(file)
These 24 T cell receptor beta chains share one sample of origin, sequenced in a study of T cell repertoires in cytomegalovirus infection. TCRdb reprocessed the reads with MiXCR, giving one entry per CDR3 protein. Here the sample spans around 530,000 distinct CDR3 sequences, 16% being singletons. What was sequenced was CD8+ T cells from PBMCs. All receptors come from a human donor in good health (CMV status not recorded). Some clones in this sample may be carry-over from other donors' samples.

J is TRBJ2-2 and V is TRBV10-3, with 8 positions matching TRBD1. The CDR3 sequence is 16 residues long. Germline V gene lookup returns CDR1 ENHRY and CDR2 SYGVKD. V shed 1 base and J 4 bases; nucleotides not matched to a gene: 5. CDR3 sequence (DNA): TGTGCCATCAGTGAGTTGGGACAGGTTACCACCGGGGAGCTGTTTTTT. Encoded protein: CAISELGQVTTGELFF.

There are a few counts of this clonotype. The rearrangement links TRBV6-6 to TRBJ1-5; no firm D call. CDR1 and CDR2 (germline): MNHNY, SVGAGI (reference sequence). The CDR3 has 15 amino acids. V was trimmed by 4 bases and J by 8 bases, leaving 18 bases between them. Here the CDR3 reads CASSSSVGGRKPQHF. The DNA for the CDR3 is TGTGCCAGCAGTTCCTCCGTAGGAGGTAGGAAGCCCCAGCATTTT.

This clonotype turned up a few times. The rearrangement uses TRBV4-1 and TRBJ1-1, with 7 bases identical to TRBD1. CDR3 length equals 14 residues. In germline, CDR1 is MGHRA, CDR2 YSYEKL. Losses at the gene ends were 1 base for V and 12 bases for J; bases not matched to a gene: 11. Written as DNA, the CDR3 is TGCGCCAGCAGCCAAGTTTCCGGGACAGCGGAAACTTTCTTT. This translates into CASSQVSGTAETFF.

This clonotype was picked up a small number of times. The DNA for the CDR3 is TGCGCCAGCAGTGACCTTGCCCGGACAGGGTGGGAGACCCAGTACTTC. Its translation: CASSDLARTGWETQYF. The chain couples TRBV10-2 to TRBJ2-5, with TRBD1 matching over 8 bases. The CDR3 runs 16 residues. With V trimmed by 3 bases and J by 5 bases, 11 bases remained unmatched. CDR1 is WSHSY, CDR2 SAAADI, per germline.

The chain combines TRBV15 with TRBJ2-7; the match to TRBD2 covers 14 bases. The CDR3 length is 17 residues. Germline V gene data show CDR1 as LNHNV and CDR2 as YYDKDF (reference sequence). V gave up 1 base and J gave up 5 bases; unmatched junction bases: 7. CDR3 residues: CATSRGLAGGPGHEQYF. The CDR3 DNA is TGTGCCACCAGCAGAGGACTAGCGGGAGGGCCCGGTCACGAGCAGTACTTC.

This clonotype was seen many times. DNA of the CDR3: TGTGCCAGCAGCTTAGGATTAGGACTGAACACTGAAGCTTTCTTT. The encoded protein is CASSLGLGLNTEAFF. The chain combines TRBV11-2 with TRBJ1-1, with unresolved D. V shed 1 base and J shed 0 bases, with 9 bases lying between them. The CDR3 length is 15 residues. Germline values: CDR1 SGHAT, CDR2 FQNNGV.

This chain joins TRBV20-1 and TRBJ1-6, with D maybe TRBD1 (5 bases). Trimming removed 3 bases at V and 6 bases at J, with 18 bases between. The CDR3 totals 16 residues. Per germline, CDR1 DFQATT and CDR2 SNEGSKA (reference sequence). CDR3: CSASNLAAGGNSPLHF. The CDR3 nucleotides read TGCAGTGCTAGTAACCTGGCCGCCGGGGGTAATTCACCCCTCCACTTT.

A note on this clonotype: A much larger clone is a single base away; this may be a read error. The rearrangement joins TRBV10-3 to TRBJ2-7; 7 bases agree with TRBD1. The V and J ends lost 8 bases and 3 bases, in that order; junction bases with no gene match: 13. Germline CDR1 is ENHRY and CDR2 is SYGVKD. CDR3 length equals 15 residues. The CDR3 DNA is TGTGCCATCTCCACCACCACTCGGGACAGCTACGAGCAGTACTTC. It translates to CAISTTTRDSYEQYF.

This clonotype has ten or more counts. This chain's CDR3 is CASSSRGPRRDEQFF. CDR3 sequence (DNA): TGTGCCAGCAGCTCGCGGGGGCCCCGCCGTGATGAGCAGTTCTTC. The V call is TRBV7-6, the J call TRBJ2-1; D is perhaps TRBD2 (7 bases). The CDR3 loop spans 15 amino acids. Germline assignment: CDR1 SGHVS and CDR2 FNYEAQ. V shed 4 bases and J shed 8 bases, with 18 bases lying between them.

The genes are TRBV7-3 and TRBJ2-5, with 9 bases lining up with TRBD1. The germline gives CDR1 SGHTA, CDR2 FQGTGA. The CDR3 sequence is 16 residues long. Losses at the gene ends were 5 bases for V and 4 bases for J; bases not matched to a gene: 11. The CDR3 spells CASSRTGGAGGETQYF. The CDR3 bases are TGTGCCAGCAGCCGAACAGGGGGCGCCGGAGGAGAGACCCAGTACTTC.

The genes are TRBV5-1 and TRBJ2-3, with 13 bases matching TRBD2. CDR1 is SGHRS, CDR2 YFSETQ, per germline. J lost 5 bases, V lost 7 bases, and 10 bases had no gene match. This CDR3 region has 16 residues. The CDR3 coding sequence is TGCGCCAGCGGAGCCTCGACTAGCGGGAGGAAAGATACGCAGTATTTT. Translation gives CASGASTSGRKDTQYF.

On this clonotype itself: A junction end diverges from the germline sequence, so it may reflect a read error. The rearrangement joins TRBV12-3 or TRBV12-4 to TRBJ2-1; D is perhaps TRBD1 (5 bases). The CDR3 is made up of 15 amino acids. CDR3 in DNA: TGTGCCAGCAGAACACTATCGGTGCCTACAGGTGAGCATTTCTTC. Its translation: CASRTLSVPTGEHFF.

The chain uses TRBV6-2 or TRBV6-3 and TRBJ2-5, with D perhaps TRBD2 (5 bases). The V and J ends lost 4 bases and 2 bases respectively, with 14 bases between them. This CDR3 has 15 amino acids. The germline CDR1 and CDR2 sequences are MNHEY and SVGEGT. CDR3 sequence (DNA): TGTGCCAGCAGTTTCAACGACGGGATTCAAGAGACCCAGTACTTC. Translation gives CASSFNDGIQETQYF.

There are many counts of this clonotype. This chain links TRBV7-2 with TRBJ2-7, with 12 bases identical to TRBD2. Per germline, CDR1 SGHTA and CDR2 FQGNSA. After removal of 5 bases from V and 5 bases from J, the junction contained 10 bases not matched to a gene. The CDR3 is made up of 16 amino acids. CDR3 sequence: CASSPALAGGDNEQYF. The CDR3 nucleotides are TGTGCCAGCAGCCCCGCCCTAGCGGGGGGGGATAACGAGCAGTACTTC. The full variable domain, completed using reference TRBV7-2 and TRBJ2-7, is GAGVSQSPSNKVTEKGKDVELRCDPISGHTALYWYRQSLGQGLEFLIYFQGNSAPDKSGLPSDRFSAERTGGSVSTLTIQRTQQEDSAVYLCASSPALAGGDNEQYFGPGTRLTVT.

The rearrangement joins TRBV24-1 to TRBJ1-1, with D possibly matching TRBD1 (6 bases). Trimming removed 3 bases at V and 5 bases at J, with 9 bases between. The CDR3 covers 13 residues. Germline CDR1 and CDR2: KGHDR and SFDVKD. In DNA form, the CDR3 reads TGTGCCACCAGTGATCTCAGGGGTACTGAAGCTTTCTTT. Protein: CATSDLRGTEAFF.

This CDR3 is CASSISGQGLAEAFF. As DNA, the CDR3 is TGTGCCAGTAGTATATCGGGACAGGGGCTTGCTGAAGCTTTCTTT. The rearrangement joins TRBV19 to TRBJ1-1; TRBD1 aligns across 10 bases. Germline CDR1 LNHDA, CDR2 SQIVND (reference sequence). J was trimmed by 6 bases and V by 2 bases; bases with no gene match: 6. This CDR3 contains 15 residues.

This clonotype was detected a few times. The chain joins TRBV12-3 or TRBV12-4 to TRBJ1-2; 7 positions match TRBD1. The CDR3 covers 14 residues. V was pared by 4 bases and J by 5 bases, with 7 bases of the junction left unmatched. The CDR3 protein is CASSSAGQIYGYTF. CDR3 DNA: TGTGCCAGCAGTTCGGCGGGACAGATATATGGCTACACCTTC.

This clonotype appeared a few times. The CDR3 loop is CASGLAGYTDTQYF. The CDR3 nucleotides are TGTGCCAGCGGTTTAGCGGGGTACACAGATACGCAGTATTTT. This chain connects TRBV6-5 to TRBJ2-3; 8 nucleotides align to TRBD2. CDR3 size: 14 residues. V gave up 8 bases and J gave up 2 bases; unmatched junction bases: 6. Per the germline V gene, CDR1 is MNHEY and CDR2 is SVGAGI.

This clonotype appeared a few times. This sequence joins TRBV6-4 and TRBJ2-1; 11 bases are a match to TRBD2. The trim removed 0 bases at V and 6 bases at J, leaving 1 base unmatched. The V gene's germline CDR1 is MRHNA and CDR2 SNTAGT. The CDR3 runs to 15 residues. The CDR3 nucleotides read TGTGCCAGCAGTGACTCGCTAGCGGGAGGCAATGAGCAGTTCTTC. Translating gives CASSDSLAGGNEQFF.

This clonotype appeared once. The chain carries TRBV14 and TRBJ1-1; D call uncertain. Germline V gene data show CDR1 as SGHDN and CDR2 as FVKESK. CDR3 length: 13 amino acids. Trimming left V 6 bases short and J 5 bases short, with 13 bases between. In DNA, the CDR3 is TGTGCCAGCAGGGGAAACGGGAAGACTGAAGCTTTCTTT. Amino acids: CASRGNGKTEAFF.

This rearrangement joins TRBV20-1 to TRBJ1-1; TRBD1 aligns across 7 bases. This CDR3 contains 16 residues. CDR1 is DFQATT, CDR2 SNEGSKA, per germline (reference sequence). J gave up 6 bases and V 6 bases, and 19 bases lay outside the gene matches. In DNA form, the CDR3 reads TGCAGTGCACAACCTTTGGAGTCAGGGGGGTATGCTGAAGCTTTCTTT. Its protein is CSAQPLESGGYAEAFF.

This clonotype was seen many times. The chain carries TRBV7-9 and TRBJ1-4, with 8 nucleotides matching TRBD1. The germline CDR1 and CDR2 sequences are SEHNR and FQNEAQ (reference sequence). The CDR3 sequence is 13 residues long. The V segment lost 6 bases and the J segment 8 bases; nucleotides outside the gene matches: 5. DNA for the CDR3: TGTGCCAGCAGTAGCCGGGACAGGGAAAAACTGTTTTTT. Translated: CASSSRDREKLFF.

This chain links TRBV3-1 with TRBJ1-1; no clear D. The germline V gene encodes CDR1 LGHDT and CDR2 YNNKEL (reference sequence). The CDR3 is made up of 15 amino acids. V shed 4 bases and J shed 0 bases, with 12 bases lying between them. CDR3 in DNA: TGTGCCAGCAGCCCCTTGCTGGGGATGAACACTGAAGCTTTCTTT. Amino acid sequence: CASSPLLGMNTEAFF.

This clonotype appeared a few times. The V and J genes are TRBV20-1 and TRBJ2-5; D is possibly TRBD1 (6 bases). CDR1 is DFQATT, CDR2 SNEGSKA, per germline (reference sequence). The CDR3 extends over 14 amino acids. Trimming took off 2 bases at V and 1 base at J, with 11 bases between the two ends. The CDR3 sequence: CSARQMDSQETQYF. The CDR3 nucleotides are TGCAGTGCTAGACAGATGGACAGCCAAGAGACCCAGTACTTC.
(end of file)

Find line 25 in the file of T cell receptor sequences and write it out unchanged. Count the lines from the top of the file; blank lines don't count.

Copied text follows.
This clonotype appeared a few times. The V and J genes are TRBV20-1 and TRBJ2-5; D is possibly TRBD1 (6 bases). CDR1 is DFQATT, CDR2 SNEGSKA, per germline (reference sequence). The CDR3 extends over 14 amino acids. Trimming took off 2 bases at V and 1 base at J, with 11 bases between the two ends. The CDR3 sequence: CSARQMDSQETQYF. The CDR3 nucleotides are TGCAGTGCTAGACAGATGGACAGCCAAGAGACCCAGTACTTC.